Sept. 11, 2009
WOODSTOCK (CNB) - Rev. Brent Hawkes will be presented with the Pioneer of Human Rights Award at a ceremony in Woodstock on Sept. 16.
"We are proud to present Rev. Hawkes with this award because of his leadership in advancing equal rights for gays and same-sex couples," said Gordon Porter, chair of the New Brunswick Human Rights Commission. "He has worked courageously and tirelessly to increase awareness, understanding and acceptance for this community, and the Human Rights Commission is pleased to recognize his pioneer work in this area."
Hawkes will receive the award for his work for and contributions to the advancement of human rights for the gay, lesbian, bisexual and transgender/two-spirited (GLBT) community.
"The road to equality for GLBT people has been long and difficult at times, but all of society is now benefiting from it," said Hawkes. "Canada is now setting an example for the world, and I am proud of the leadership that it has been showing."
Hawkes was Born in Bath in 1950. He graduated from Mount Allison University with bachelor of arts and bachelor of education degrees, earned a masters of divinity degree, and then earned a doctorate from Trinity College in Toronto. He became pastor of the Metropolitan Community Church of Toronto in 1977, and guided its expansion its commitment to social justice. A member of the Order of Canada, he has been at the forefront of ministering to the lesbian, gay, bisexual and transgender communities in Toronto for more than 30 years. In 2001, he officiated at the world's first legal same-sex marriages, in Toronto.
At 2:30 p.m. on Thursday, Sept. 17, at the University of New Brunswick faculty of education in Fredericton, Hawkes will give a public lecture about his life and experiences. He will also speak to the Saint John Human Development Council, to students at St. Thomas University, and at high schools in Fredericton, Hampton, Saint John and Woodstock.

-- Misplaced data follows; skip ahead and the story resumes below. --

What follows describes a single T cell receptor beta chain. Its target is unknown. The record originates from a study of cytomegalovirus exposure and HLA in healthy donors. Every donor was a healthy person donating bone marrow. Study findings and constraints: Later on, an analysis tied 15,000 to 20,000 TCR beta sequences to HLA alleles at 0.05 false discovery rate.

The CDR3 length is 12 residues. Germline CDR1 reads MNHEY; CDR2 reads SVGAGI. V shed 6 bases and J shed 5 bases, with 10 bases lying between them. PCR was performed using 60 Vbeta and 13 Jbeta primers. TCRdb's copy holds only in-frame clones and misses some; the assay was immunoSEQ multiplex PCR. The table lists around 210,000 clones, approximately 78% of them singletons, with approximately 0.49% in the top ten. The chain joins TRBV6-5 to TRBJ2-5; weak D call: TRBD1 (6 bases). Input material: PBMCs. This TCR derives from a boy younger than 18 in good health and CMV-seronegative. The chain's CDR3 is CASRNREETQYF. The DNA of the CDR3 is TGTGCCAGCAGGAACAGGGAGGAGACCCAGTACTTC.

The Pioneer of Human Rights Award is presented by the New Brunswick Human Rights Commission to recognize pioneers in the protection and promotion of human rights for their historic contributions to human rights in Canada. The award is not presented every year, but is given only when an appropriate recipient is identified. Since its creation in 2002, the award has been presented to Louis J. Robichaud, a former premier of New Brunswick; Noël A. Kinsella, Speaker of the Senate and the founding chair of the New Brunswick Human Rights Commission; Gordon Fairweather, the first chief commissioner of the Canadian Human Rights Commission; and the Asper Foundation, a Canadian philanthropic group that pioneered a human rights and holocaust studies program for Canadian students.
The award ceremony for the Pioneer of Human Rights Award, as well the 2009 Human Rights Award ceremony, will be held from 3:30 p.m. to 4:35 p.m. on Wednesday, Sept. 16, at Connell House, 128 Connell Street, Woodstock. A reception will follow.
More information on the New Brunswick Human Rights Commission may be found online.
MEDIA CONTACT: Elizabeth Joubert, communications, New Brunswick Human Rights Commission, 506-444-3207.